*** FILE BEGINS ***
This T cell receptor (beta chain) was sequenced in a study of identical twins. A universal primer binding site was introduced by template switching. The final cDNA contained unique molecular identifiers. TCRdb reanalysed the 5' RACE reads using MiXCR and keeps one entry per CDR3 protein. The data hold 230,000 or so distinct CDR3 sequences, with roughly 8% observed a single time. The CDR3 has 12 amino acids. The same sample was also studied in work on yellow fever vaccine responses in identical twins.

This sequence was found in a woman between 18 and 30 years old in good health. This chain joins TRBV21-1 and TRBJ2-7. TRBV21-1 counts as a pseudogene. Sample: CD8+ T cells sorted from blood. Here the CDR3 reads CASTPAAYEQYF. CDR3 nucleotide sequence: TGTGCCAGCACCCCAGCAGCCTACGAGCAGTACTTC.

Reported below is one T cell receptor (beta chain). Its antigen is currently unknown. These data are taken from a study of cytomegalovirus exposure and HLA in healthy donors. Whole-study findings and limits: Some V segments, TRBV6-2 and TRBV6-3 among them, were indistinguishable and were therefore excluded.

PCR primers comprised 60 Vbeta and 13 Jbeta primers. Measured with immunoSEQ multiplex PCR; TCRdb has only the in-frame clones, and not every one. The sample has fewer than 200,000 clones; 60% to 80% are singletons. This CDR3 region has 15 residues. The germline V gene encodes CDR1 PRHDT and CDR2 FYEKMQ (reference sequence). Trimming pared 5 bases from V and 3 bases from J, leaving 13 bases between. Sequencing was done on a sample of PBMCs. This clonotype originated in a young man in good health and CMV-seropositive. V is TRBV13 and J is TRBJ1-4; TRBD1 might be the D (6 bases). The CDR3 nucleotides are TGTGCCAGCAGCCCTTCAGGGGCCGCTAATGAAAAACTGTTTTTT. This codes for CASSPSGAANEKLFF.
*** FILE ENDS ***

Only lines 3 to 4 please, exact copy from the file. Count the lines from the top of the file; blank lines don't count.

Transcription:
Reported below is one T cell receptor (beta chain). Its antigen is currently unknown. These data are taken from a study of cytomegalovirus exposure and HLA in healthy donors. Whole-study findings and limits: Some V segments, TRBV6-2 and TRBV6-3 among them, were indistinguishable and were therefore excluded.

PCR primers comprised 60 Vbeta and 13 Jbeta primers. Measured with immunoSEQ multiplex PCR; TCRdb has only the in-frame clones, and not every one. The sample has fewer than 200,000 clones; 60% to 80% are singletons. This CDR3 region has 15 residues. The germline V gene encodes CDR1 PRHDT and CDR2 FYEKMQ (reference sequence). Trimming pared 5 bases from V and 3 bases from J, leaving 13 bases between. Sequencing was done on a sample of PBMCs. This clonotype originated in a young man in good health and CMV-seropositive. V is TRBV13 and J is TRBJ1-4; TRBD1 might be the D (6 bases). The CDR3 nucleotides are TGTGCCAGCAGCCCTTCAGGGGCCGCTAATGAAAAACTGTTTTTT. This codes for CASSPSGAANEKLFF.